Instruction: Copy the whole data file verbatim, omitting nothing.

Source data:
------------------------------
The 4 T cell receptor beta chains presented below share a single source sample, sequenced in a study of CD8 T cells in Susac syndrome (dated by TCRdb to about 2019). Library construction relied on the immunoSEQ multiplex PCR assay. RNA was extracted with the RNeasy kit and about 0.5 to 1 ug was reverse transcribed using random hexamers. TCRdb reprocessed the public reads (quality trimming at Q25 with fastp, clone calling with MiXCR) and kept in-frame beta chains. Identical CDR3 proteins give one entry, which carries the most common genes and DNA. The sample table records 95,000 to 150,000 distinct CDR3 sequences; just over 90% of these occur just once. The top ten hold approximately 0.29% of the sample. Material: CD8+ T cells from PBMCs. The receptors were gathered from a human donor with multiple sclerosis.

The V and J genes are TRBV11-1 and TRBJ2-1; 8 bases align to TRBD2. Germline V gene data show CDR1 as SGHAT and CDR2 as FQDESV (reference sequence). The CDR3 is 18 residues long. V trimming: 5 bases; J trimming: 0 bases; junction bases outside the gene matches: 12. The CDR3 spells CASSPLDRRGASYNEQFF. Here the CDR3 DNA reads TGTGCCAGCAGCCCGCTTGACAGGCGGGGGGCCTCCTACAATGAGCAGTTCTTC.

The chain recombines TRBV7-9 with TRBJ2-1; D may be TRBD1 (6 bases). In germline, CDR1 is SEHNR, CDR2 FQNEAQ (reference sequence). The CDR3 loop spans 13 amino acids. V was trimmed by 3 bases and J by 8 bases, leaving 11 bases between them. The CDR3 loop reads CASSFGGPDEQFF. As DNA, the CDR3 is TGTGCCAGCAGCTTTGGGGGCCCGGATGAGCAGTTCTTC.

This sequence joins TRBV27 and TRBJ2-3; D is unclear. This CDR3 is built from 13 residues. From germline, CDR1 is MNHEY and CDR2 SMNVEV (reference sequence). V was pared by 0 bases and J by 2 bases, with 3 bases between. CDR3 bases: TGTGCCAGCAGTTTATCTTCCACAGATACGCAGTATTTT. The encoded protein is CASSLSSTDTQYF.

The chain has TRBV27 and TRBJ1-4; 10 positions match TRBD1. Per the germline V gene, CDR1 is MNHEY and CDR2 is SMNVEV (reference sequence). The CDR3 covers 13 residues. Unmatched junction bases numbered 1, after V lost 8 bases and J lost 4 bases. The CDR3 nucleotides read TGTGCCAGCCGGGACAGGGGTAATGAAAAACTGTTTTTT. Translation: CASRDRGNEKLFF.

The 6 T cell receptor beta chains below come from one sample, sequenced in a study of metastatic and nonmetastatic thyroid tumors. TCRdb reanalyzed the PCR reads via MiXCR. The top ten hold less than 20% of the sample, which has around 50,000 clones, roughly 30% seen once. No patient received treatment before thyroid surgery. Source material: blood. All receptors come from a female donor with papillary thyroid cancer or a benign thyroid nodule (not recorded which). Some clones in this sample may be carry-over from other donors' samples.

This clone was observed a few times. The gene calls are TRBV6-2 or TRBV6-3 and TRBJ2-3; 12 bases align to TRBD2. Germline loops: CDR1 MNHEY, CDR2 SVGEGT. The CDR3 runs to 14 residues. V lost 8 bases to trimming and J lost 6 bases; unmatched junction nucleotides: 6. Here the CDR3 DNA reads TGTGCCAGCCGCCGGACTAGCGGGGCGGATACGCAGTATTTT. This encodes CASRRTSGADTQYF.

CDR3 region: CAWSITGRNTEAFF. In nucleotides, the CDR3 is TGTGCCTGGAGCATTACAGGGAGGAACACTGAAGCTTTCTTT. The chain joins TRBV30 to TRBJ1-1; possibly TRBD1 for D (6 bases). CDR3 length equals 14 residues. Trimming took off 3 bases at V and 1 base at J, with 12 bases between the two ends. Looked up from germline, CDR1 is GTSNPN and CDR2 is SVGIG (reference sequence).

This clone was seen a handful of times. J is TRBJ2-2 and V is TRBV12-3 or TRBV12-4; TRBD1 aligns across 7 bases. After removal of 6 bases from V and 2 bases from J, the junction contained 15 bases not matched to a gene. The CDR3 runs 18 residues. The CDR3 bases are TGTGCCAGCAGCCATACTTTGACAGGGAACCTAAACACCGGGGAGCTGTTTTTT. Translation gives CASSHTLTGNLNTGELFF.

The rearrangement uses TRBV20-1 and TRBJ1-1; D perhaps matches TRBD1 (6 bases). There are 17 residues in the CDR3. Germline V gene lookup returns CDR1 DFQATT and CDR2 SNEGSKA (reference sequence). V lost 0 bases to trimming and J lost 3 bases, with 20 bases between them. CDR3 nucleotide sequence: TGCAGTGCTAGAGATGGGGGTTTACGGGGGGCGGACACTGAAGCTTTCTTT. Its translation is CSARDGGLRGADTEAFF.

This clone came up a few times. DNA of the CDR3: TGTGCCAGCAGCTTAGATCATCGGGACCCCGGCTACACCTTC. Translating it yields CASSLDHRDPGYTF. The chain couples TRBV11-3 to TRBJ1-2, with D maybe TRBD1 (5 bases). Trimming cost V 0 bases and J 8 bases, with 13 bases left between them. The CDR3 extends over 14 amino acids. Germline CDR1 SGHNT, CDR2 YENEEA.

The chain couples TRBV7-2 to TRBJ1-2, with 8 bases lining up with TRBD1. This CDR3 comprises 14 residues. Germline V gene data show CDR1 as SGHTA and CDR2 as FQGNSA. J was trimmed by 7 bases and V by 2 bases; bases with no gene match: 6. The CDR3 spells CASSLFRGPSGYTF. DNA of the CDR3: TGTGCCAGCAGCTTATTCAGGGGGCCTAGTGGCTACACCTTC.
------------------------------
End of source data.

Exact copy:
The 4 T cell receptor beta chains presented below share a single source sample, sequenced in a study of CD8 T cells in Susac syndrome (dated by TCRdb to about 2019). Library construction relied on the immunoSEQ multiplex PCR assay. RNA was extracted with the RNeasy kit and about 0.5 to 1 ug was reverse transcribed using random hexamers. TCRdb reprocessed the public reads (quality trimming at Q25 with fastp, clone calling with MiXCR) and kept in-frame beta chains. Identical CDR3 proteins give one entry, which carries the most common genes and DNA. The sample table records 95,000 to 150,000 distinct CDR3 sequences; just over 90% of these occur just once. The top ten hold approximately 0.29% of the sample. Material: CD8+ T cells from PBMCs. The receptors were gathered from a human donor with multiple sclerosis.

The V and J genes are TRBV11-1 and TRBJ2-1; 8 bases align to TRBD2. Germline V gene data show CDR1 as SGHAT and CDR2 as FQDESV (reference sequence). The CDR3 is 18 residues long. V trimming: 5 bases; J trimming: 0 bases; junction bases outside the gene matches: 12. The CDR3 spells CASSPLDRRGASYNEQFF. Here the CDR3 DNA reads TGTGCCAGCAGCCCGCTTGACAGGCGGGGGGCCTCCTACAATGAGCAGTTCTTC.

The chain recombines TRBV7-9 with TRBJ2-1; D may be TRBD1 (6 bases). In germline, CDR1 is SEHNR, CDR2 FQNEAQ (reference sequence). The CDR3 loop spans 13 amino acids. V was trimmed by 3 bases and J by 8 bases, leaving 11 bases between them. The CDR3 loop reads CASSFGGPDEQFF. As DNA, the CDR3 is TGTGCCAGCAGCTTTGGGGGCCCGGATGAGCAGTTCTTC.

This sequence joins TRBV27 and TRBJ2-3; D is unclear. This CDR3 is built from 13 residues. From germline, CDR1 is MNHEY and CDR2 SMNVEV (reference sequence). V was pared by 0 bases and J by 2 bases, with 3 bases between. CDR3 bases: TGTGCCAGCAGTTTATCTTCCACAGATACGCAGTATTTT. The encoded protein is CASSLSSTDTQYF.

The chain has TRBV27 and TRBJ1-4; 10 positions match TRBD1. Per the germline V gene, CDR1 is MNHEY and CDR2 is SMNVEV (reference sequence). The CDR3 covers 13 residues. Unmatched junction bases numbered 1, after V lost 8 bases and J lost 4 bases. The CDR3 nucleotides read TGTGCCAGCCGGGACAGGGGTAATGAAAAACTGTTTTTT. Translation: CASRDRGNEKLFF.

The 6 T cell receptor beta chains below come from one sample, sequenced in a study of metastatic and nonmetastatic thyroid tumors. TCRdb reanalyzed the PCR reads via MiXCR. The top ten hold less than 20% of the sample, which has around 50,000 clones, roughly 30% seen once. No patient received treatment before thyroid surgery. Source material: blood. All receptors come from a female donor with papillary thyroid cancer or a benign thyroid nodule (not recorded which). Some clones in this sample may be carry-over from other donors' samples.

This clone was observed a few times. The gene calls are TRBV6-2 or TRBV6-3 and TRBJ2-3; 12 bases align to TRBD2. Germline loops: CDR1 MNHEY, CDR2 SVGEGT. The CDR3 runs to 14 residues. V lost 8 bases to trimming and J lost 6 bases; unmatched junction nucleotides: 6. Here the CDR3 DNA reads TGTGCCAGCCGCCGGACTAGCGGGGCGGATACGCAGTATTTT. This encodes CASRRTSGADTQYF.

CDR3 region: CAWSITGRNTEAFF. In nucleotides, the CDR3 is TGTGCCTGGAGCATTACAGGGAGGAACACTGAAGCTTTCTTT. The chain joins TRBV30 to TRBJ1-1; possibly TRBD1 for D (6 bases). CDR3 length equals 14 residues. Trimming took off 3 bases at V and 1 base at J, with 12 bases between the two ends. Looked up from germline, CDR1 is GTSNPN and CDR2 is SVGIG (reference sequence).

This clone was seen a handful of times. J is TRBJ2-2 and V is TRBV12-3 or TRBV12-4; TRBD1 aligns across 7 bases. After removal of 6 bases from V and 2 bases from J, the junction contained 15 bases not matched to a gene. The CDR3 runs 18 residues. The CDR3 bases are TGTGCCAGCAGCCATACTTTGACAGGGAACCTAAACACCGGGGAGCTGTTTTTT. Translation gives CASSHTLTGNLNTGELFF.

The rearrangement uses TRBV20-1 and TRBJ1-1; D perhaps matches TRBD1 (6 bases). There are 17 residues in the CDR3. Germline V gene lookup returns CDR1 DFQATT and CDR2 SNEGSKA (reference sequence). V lost 0 bases to trimming and J lost 3 bases, with 20 bases between them. CDR3 nucleotide sequence: TGCAGTGCTAGAGATGGGGGTTTACGGGGGGCGGACACTGAAGCTTTCTTT. Its translation is CSARDGGLRGADTEAFF.

This clone came up a few times. DNA of the CDR3: TGTGCCAGCAGCTTAGATCATCGGGACCCCGGCTACACCTTC. Translating it yields CASSLDHRDPGYTF. The chain couples TRBV11-3 to TRBJ1-2, with D maybe TRBD1 (5 bases). Trimming cost V 0 bases and J 8 bases, with 13 bases left between them. The CDR3 extends over 14 amino acids. Germline CDR1 SGHNT, CDR2 YENEEA.

The chain couples TRBV7-2 to TRBJ1-2, with 8 bases lining up with TRBD1. This CDR3 comprises 14 residues. Germline V gene data show CDR1 as SGHTA and CDR2 as FQGNSA. J was trimmed by 7 bases and V by 2 bases; bases with no gene match: 6. The CDR3 spells CASSLFRGPSGYTF. DNA of the CDR3: TGTGCCAGCAGCTTATTCAGGGGGCCTAGTGGCTACACCTTC.